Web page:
The gender revolution has arrived, and it can be measured in chores.
Researchers made national headlines in 2016 when they issued a report that showed couples who shared the housework had more sex and greater sexual satisfaction. Forget about lingerie, date nights, or romantic weekends away—the couples likely to be having the best time in bed were those who were doing the laundry together, or at least rotating the responsibility every other week.
Researchers Daniel Carlson, Amanda Miller, and Sharon Sassler are out with new data on the subject, and offered a sneak peek to MarieClaire.com. Here's what they found: It's not just about an equitable division of labor; the types of chores men and women share make a difference in their marital happiness. Men want to share the shopping, and women want to share the dishwashing.
Husbands who embarked on grocery store runs with their wives reported greater sexual and relationship satisfaction than those who had to make all the trips Costco or Whole Foods on their own. Before you get all "Duh, no one wants to stand in line at Costco by themselves" on me, here's another surprising find: It's not even about passing the task off to someone else. Duty-sharers reported greater satisfaction than those who relied primarily on their partner to keep the kitchen stocked.
“I suspect the pleasure that comes from shared shopping is that it very much stands in for shared decision-making,” says Stephanie Coontz, head of Council on Contemporary Families, which commissioned the report. “Couples who share shopping are clearly sharing something more than that. They're sharing decisions about what to buy, what to cook, and trusting each other's judgment.”
But it was a full sink that was the true libido killer, especially for women. According to the study, women are particularly unhappy with their relationship if they perceive that they’re doing the bulk of the dishwashing. The millennial ideal includes a two-person wash-dry routine, rather than the little woman stacking plates into her dishwasher alone, pods of Cascade Complete in hand.
“Dishes are a very visible chore; you can’t not do dishes,” says co-author Miller, an associate professor of sociology at the University of Indianapolis. “It’s a dirty chore and it never ends.”
Sassler, a professor in the Department of Policy Analysis & Management at Cornell University, and one of the paper's co-authors, suspects that it was the in-tandem nature of dishes that women preferred. “You wash, I dry (or vice versa), meaning that couples can do it together, while talking. Or they can take turns, meaning that one partner does not feel put upon every night. It seems to be mainly about not having to deal, all alone, with the huge stack of dishes in the sink,” she explains.
In addition to the precise kinds of housework that correlate with strong feelings of relationship harmony, the study showed that more couples are striving for equity—a change that started in the 1990s and continues to today, across many income levels.
“This was a sample of couples who are moderately educated with moderate income,” says Miller. “Normally when people think about egalitarianism and equal sharing, they are thinking about elites or highly-educated. We're able to show that it actually matters for a larger swath of the population than we thought.”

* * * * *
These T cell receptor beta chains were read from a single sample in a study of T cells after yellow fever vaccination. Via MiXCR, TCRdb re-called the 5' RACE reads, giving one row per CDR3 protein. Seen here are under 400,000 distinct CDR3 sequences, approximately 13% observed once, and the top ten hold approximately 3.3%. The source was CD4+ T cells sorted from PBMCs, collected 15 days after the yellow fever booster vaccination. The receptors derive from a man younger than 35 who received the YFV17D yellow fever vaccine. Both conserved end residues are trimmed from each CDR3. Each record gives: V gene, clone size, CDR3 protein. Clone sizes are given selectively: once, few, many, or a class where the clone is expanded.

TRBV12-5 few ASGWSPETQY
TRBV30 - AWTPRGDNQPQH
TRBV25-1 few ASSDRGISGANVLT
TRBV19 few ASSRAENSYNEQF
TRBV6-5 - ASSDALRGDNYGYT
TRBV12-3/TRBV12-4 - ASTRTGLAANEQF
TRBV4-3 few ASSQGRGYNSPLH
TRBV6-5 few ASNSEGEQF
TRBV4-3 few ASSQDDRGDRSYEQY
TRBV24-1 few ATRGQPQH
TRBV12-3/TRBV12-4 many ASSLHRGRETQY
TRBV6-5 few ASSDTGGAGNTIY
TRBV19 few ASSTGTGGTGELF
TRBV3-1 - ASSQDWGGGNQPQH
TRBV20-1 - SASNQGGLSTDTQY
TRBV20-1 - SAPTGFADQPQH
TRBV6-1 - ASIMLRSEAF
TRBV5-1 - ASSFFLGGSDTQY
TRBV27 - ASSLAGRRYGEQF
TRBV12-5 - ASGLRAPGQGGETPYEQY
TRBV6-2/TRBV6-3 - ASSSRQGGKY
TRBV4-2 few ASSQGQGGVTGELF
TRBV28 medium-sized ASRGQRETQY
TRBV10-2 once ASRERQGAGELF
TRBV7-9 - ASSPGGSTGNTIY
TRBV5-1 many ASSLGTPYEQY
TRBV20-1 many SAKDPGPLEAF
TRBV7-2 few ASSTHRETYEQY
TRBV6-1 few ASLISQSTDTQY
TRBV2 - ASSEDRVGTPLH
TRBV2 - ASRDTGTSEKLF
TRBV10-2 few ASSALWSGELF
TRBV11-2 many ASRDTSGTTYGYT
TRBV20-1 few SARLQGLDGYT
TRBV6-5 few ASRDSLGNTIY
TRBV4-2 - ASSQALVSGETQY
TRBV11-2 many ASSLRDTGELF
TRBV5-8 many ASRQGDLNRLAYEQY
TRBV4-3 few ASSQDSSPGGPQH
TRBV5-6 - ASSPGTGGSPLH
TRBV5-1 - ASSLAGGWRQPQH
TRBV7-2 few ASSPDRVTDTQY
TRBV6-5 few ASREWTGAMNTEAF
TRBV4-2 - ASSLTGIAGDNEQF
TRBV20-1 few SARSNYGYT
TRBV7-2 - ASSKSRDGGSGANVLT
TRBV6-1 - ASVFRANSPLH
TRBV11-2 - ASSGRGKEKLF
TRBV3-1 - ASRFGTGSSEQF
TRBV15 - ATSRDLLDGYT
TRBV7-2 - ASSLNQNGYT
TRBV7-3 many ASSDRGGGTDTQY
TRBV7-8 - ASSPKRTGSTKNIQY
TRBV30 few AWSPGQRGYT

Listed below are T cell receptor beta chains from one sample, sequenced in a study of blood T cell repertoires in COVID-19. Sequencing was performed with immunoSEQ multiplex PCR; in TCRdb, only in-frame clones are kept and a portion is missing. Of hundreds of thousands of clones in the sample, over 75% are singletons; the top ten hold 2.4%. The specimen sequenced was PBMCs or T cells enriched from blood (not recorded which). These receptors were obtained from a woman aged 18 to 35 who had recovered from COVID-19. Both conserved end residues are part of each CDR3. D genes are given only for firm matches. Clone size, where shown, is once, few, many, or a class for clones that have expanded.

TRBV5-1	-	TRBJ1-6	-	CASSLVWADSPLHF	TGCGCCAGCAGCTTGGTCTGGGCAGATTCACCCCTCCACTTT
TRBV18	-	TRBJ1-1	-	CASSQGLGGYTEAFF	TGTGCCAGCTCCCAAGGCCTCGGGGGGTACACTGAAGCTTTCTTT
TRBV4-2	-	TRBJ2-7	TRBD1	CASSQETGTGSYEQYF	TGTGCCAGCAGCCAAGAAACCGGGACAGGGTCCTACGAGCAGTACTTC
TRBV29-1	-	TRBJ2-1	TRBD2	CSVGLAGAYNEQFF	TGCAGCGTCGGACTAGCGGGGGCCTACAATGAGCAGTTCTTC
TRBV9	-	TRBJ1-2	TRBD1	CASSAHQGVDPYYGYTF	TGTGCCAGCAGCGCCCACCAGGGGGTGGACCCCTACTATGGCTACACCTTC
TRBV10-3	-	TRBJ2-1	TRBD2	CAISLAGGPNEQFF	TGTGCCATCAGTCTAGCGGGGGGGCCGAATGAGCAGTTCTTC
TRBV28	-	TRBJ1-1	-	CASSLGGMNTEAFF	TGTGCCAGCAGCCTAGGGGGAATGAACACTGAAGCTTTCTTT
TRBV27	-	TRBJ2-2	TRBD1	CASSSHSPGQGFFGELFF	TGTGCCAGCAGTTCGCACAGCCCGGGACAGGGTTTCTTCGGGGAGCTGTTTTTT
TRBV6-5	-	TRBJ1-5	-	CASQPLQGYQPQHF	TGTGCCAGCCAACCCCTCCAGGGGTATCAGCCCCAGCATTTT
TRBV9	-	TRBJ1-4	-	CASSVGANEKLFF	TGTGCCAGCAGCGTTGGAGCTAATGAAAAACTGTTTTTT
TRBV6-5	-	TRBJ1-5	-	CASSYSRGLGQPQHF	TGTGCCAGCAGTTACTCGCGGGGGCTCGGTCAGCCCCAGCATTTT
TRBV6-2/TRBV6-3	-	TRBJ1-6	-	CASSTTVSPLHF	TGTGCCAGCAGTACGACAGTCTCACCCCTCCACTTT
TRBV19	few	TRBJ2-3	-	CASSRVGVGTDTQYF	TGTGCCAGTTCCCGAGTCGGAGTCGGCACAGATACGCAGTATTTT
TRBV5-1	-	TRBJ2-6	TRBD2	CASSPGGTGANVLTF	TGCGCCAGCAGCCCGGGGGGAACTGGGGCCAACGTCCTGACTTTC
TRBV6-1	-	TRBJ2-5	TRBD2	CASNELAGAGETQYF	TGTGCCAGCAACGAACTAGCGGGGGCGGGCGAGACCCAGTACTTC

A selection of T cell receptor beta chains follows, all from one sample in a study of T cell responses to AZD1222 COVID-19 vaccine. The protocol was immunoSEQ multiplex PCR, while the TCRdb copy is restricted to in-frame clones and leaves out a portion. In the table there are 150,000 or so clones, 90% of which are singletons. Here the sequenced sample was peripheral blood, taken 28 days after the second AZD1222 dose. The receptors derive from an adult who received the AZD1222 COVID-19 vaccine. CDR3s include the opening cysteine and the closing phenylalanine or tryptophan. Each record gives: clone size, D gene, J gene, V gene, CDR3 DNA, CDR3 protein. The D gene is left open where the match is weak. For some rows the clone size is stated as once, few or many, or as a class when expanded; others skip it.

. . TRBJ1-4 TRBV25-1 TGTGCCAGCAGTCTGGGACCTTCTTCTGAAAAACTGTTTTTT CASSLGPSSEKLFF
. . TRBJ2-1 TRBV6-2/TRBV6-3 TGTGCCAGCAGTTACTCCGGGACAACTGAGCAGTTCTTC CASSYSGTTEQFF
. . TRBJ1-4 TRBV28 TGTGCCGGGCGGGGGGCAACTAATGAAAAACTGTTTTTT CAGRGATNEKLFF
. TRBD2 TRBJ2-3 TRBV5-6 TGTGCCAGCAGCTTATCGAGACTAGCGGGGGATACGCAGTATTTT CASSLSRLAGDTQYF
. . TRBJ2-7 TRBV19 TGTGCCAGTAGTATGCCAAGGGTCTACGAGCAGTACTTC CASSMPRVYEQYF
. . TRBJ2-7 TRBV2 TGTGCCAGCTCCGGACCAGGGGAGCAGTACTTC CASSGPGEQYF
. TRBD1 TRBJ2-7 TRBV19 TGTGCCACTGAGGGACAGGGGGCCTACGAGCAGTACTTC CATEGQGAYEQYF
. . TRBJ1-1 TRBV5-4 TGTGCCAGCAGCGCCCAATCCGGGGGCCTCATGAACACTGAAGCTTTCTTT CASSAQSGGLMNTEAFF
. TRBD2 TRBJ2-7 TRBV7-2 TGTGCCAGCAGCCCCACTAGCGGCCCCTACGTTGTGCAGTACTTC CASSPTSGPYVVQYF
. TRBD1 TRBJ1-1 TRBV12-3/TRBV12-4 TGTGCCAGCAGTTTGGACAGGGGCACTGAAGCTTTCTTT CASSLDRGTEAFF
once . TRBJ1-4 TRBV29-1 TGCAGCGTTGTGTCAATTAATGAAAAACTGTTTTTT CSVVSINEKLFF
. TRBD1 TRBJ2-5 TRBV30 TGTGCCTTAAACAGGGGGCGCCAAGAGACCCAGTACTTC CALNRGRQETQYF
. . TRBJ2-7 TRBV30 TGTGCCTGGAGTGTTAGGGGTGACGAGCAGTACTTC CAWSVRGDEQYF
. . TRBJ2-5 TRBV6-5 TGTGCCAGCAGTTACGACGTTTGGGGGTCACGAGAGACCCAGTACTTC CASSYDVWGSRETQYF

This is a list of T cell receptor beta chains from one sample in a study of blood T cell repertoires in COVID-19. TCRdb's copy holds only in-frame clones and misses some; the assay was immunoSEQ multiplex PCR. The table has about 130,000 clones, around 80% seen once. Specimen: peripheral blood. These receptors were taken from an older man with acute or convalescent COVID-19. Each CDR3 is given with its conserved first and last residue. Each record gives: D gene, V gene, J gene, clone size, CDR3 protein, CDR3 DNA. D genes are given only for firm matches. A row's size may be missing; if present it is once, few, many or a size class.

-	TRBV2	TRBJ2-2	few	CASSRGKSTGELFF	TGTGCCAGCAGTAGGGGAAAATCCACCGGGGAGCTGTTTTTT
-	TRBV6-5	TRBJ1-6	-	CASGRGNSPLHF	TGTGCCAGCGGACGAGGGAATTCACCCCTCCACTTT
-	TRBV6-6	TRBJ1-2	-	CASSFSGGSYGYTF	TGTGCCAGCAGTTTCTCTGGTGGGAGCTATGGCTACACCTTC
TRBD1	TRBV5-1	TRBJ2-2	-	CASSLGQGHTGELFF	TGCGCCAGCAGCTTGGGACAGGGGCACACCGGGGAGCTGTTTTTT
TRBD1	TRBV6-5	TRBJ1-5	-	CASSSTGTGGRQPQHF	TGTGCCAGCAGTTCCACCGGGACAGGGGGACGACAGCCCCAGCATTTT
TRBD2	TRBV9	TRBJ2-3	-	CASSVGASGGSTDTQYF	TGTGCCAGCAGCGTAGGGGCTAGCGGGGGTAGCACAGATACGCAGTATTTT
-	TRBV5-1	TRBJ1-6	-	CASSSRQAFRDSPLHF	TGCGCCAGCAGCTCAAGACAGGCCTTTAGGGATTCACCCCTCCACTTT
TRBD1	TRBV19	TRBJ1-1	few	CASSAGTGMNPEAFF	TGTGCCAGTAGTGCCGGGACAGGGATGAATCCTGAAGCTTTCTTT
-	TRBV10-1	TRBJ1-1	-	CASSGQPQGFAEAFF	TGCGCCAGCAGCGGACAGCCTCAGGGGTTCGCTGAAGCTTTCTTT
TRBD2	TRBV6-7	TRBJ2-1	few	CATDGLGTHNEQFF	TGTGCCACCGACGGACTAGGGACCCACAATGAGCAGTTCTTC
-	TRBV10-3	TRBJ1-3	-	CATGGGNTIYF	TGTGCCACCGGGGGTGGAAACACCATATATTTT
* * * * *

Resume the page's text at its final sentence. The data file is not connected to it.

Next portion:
But as with any relationship between two people, the division of labor that comes with a household and kids is complicated and often hyper-personalized. If one of us prefers to fold a towel a certain way, then perhaps we should be the one to fetch the clean clothes from the dryer.
Sarah and John Zwier, a married couple in Minnesota, feel, like many parents, that their struggle to divide the chores is an ongoing one. “My tolerance for mess is much lower than John’s,” says Sarah. “I notice that something needs to be done before he would. If I wanted him to do the laundry, or clean the bathroom, I would have to tell him it’s time. ”
Sarah describes herself as the “house manager,” which speaks to emotional labor in a home that women typically shoulder and in turn influences the decisions they make on how to divide the work. Sarah does the bulk of the Target runs, because she feels better equipped to know what they need. “Like, if it’s body wash we need to get, I prefer to be the one to get it, rather than having him text me from the store, asking, ‘Which kind do we need?’” she explains.
John, meanwhile, is on kitchen duty. “I make a mess in the kitchen, so if I make dinner then I am definitely cleaning up afterward,” he says. “But even if Sarah makes dinner, I will still offer to clean up.”
They both acknowledge the role that chore-harmony plays in their day-to-day satisfaction and have periodic conversations to recalibrate. For many couples, it's the perception of unbalance that leads to negativity, Miller notes.
“We talk about it once every few months,” says John. “If Sarah feels she has started taking on more than is fair, we talk about what things can be shifted, and what I can pay more attention to to ensure it comes out more equal again.”
Note: This study focused on couples with kids, but those without would be wise to start establishing egalitarian patterns too.
This article was updated on July 2, 2019 to clarify some of the research details.
Rebecca Gale is an award-winning journalist covering the nexus of politics and people in Washington, D.C. Her work has appeared in The Washington Post, Roll Call, Marie Claire, Cosmopolitan, and Health Affairs, among other outlets. Follow her on Twitter @beckgale
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